Wow, really?  I have no data at all to dispute your 4 inch answer to the question, but I’ve been eyeballing the yellow ends on the Brit/US propellers on my 1/48 models and I been making them significantly larger than this, as making them to scale would be almost nothing there.  4 inches in 1/48 is about 11/128” , or just a bit over 1/16”.  Seems a very small amount of yellow.  Of course, that’s just me 😊

4 inches in 1/48 is 1/12", which works out to about 1.33333/16" (1-and-1/3 sixteenths to put it accurately but awkwardly), which is actually a fairly healthy bit over 1/16".

 

Not to denigrate your modeling skills, but I'd venture to say that many folks tend to make the tip stripes wider than they should be. I know I always feel as though they're going to be too narrow, but once they're painted, they look right to me.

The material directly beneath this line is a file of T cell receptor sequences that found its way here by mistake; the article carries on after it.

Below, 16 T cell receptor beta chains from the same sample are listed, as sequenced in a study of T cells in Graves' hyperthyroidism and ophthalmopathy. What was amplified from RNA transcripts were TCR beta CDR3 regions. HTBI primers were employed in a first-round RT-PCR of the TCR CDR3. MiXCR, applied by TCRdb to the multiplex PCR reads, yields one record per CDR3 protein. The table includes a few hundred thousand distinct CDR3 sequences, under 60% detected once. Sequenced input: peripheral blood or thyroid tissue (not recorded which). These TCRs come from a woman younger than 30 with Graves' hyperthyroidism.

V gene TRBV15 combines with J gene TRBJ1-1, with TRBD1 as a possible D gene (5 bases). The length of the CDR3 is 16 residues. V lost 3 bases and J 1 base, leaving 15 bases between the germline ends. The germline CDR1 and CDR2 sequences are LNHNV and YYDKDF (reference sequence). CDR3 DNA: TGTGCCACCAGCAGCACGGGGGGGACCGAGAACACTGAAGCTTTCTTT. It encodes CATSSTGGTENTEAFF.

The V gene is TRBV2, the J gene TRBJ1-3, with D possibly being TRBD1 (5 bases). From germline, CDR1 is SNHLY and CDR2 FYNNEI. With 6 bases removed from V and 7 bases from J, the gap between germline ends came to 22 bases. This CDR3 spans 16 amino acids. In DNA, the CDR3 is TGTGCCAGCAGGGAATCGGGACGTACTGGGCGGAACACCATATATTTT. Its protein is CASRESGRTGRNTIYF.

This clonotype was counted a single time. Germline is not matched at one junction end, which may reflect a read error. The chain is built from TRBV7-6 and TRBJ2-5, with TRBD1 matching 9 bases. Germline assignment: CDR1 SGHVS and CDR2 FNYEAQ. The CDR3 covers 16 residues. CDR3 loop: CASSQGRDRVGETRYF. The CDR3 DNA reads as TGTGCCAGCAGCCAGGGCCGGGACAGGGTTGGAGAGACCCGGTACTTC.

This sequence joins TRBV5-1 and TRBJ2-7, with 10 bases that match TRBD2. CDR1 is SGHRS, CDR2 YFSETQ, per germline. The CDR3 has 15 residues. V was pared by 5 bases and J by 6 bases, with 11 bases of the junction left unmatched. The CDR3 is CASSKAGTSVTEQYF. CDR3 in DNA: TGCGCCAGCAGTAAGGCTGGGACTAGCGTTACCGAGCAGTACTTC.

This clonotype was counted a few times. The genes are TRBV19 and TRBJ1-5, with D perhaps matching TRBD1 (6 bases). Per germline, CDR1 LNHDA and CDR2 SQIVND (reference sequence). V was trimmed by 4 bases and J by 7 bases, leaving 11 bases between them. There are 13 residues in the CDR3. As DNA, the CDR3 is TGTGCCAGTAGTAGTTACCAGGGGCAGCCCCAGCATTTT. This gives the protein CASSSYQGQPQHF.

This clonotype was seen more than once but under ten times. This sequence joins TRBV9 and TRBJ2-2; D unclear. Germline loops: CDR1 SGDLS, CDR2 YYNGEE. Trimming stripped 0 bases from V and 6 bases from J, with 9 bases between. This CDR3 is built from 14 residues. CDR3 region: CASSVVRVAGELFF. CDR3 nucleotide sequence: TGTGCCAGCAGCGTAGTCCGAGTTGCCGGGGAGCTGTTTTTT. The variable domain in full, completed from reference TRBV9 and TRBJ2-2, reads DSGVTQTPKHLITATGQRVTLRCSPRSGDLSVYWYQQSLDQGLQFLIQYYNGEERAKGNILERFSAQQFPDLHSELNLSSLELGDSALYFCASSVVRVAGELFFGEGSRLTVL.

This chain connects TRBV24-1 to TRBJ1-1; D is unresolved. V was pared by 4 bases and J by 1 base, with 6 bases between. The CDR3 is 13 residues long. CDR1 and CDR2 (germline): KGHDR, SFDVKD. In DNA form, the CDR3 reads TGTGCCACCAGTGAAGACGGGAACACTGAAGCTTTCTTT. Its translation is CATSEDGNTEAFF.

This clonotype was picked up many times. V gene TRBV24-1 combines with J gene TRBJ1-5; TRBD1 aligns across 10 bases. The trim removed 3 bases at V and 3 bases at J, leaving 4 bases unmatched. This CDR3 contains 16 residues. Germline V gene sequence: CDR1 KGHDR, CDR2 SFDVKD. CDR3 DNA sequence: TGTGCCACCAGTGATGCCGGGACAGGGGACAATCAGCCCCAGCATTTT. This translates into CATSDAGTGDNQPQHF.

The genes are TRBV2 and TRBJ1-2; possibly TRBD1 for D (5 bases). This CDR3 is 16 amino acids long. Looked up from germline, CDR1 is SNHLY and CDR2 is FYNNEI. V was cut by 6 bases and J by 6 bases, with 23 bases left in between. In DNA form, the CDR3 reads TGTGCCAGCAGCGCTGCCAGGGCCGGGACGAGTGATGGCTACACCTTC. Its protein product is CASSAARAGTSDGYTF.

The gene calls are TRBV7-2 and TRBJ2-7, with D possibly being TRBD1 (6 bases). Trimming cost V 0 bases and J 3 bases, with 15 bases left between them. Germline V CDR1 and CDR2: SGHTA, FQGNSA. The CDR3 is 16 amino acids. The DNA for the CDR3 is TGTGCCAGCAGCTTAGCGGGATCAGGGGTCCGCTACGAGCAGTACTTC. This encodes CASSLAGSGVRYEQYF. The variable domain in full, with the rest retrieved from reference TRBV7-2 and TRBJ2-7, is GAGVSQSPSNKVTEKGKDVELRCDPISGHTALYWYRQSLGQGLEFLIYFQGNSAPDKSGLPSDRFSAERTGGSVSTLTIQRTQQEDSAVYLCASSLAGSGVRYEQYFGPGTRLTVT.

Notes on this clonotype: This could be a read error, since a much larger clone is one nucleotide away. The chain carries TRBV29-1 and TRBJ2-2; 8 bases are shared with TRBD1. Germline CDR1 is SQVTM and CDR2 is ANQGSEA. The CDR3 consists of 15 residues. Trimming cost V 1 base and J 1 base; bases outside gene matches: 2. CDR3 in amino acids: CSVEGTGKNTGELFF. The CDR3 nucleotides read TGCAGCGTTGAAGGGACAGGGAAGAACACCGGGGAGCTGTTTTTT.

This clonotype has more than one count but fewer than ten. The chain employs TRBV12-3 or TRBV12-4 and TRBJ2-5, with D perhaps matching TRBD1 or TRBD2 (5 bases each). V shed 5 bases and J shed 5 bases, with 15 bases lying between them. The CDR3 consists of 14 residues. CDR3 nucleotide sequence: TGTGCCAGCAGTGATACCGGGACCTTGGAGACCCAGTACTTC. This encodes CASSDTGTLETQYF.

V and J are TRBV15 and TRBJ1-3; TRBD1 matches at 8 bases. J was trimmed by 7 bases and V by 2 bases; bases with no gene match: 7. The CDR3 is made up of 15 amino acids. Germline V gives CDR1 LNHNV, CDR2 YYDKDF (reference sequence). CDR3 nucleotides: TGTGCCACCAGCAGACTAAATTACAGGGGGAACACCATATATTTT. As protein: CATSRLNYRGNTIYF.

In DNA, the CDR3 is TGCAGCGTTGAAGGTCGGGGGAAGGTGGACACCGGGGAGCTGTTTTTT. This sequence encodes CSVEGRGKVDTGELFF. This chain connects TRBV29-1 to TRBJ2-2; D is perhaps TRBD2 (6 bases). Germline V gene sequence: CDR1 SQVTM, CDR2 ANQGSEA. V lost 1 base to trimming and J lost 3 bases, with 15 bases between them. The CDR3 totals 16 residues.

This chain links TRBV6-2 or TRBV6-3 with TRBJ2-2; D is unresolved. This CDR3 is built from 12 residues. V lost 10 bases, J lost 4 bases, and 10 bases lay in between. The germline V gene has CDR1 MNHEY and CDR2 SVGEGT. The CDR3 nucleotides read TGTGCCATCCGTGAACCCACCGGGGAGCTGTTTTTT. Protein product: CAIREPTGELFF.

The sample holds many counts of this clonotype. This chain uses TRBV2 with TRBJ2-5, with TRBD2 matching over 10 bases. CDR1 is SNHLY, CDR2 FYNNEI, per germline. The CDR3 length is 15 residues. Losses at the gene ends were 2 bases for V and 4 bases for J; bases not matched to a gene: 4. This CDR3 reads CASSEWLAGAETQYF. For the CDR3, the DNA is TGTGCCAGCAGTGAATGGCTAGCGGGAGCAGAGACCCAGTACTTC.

Cheers, Pip

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Well, glad I got the real scoop before I get to the Mustang.  And definitely something to keep in mind going forward with any/all US/Brit WWII era planes.

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Thanks very much Seawinder and everyone else who contributed, 4 scale inches it is.

 

I have been wading through several fora discussions on the subject of wheel well colours and door positions. It is a minefield with lots of contradictory opinions and evidence.